Roseanne Barr shared one ugly, racially-charged Tweet and Hollywood kicked her out for good.

She didn’t physically attack someone or allegedly groom a minor, a la Ezra Miller. Nor did she accidentally shoot and kill a colleague on set, as Alec Baldwin did.

No one is accusing her of domestic violence, the charge MCU star Jonathan Majors will soon face in a courtroom.

In another era, Barr’s performing career would be over once Hollywood closed the door on her. Except the digital revolution created a separate path for artists denied a seat at the table. 

Comedians who tell the “wrong” jokes now thrive on YouTube, podcasting sites and Rumble. Storytellers who create faith-based yarns can share them at The Daily Wire, Pure Flix, Angel Studios or other welcoming platforms.

Pundits whose opinions reflect large swaths of the public, but not the chattering classes, can now share their opinions on Elon Musk’s X, the social media company formerly known as Twitter.

That’s where Barr is heading after slowly resuming her career. 

The New York Post reports the “Roseanne” alum will bring her raucous brand of comedy to Musk’s rebranded platform via a Heartland-friendly firm.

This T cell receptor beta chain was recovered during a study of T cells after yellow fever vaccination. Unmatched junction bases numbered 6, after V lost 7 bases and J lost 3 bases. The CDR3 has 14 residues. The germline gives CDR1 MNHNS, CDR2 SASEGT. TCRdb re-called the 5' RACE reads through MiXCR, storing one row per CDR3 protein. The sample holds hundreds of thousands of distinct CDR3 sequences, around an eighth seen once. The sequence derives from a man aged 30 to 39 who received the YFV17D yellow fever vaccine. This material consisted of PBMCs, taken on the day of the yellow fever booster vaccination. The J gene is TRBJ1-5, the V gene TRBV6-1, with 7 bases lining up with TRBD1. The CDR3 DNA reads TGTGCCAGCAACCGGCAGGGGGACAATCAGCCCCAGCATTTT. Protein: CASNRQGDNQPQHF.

Barr, 70, was signed to a six-figure deal by Publicsq, an online marketplace that counts Donald Trump Jr. as an advisor and investor and bills itself as Amazon for conservatives.

The comedienne returned to the stage this year for the Fox Nation special, “Roseanne Barr: Cancel This!” Earlier this summer, she debuted her self-titled podcast, interviewing guests like Michael Malice, Mo’Nique and Ron White.

Details of the new Barr show haven’t been revealed, but the performer’s son, Jake Pentland, told The New York Post what to expect moving forward.

“Elon’s push since he bought Twitter is all about free speech — he stands by comedy, which is a crucial part of the First Amendment.” He added that the show will be “funnier than programs on other platforms” since X is “the only platform that allows free speech.”

Barr will never make the kind of money Hollywood frequently doles out again. Nor will she grace any traditional late-night desks, assuming they don’t go the way of the 8-track tape following the dueling strikes’ resolution.

She might even say something so outrageous her current partners think twice about their professional ties.

She’ll still be more consequential than many of her traditional peers.

Barr’s “Roseanne” system rocked Hollywood in the late 1980s, paving the way for other female comics to steer their careers the way they saw fit. She broke the mold, created an iconic sitcom and showed that a powerful woman could call the shots.

Now, she’s taking control of her career after a personal scandal that was blown massively out of proportion.